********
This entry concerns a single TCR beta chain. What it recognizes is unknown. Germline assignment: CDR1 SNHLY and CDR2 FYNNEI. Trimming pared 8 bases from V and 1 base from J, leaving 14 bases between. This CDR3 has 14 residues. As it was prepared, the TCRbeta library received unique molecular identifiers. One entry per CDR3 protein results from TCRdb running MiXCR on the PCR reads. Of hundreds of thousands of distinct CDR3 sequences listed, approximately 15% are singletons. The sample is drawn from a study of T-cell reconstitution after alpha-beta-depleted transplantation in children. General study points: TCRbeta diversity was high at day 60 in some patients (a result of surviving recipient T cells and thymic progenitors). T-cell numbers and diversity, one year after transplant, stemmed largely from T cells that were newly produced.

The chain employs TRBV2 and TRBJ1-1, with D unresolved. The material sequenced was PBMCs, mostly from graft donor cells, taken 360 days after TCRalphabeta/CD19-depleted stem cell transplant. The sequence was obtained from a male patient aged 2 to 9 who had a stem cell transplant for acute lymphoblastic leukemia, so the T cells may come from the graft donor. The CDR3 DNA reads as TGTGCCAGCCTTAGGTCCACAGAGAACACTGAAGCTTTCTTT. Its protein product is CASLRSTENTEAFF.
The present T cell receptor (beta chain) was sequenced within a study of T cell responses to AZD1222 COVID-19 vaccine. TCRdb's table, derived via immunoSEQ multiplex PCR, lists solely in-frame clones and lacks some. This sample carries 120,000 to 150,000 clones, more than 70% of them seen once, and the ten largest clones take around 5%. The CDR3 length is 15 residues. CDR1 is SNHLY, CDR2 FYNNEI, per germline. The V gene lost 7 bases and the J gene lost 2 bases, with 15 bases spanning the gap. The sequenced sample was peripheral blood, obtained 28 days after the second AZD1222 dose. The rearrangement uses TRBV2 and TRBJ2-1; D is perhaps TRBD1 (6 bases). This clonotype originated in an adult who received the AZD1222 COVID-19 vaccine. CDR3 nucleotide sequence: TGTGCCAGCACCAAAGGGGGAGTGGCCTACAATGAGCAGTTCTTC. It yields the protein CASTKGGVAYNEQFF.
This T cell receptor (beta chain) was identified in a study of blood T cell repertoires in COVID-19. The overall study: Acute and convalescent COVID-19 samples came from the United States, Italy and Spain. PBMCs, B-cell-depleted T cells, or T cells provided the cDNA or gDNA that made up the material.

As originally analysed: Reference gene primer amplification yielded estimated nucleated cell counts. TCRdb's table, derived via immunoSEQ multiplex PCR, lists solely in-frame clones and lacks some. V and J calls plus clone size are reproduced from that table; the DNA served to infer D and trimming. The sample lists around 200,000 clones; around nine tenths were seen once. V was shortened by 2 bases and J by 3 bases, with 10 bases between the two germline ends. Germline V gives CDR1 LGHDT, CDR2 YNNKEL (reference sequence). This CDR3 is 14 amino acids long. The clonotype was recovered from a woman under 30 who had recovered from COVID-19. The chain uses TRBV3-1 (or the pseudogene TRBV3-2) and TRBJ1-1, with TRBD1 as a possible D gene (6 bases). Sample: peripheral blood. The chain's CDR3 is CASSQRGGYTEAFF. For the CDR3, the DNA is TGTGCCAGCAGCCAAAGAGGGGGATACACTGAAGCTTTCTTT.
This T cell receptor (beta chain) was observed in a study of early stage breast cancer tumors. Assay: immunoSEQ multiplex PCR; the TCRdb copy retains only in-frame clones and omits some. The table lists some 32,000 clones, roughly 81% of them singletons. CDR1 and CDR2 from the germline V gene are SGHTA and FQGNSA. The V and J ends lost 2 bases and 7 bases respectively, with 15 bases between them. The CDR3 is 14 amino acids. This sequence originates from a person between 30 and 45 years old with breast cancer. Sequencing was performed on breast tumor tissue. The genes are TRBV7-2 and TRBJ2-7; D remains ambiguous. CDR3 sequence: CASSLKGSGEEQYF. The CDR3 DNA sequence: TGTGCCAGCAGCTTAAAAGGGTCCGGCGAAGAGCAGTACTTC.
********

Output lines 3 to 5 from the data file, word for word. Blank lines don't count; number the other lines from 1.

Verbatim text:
The present T cell receptor (beta chain) was sequenced within a study of T cell responses to AZD1222 COVID-19 vaccine. TCRdb's table, derived via immunoSEQ multiplex PCR, lists solely in-frame clones and lacks some. This sample carries 120,000 to 150,000 clones, more than 70% of them seen once, and the ten largest clones take around 5%. The CDR3 length is 15 residues. CDR1 is SNHLY, CDR2 FYNNEI, per germline. The V gene lost 7 bases and the J gene lost 2 bases, with 15 bases spanning the gap. The sequenced sample was peripheral blood, obtained 28 days after the second AZD1222 dose. The rearrangement uses TRBV2 and TRBJ2-1; D is perhaps TRBD1 (6 bases). This clonotype originated in an adult who received the AZD1222 COVID-19 vaccine. CDR3 nucleotide sequence: TGTGCCAGCACCAAAGGGGGAGTGGCCTACAATGAGCAGTTCTTC. It yields the protein CASTKGGVAYNEQFF.
This T cell receptor (beta chain) was identified in a study of blood T cell repertoires in COVID-19. The overall study: Acute and convalescent COVID-19 samples came from the United States, Italy and Spain. PBMCs, B-cell-depleted T cells, or T cells provided the cDNA or gDNA that made up the material.

As originally analysed: Reference gene primer amplification yielded estimated nucleated cell counts. TCRdb's table, derived via immunoSEQ multiplex PCR, lists solely in-frame clones and lacks some. V and J calls plus clone size are reproduced from that table; the DNA served to infer D and trimming. The sample lists around 200,000 clones; around nine tenths were seen once. V was shortened by 2 bases and J by 3 bases, with 10 bases between the two germline ends. Germline V gives CDR1 LGHDT, CDR2 YNNKEL (reference sequence). This CDR3 is 14 amino acids long. The clonotype was recovered from a woman under 30 who had recovered from COVID-19. The chain uses TRBV3-1 (or the pseudogene TRBV3-2) and TRBJ1-1, with TRBD1 as a possible D gene (6 bases). Sample: peripheral blood. The chain's CDR3 is CASSQRGGYTEAFF. For the CDR3, the DNA is TGTGCCAGCAGCCAAAGAGGGGGATACACTGAAGCTTTCTTT.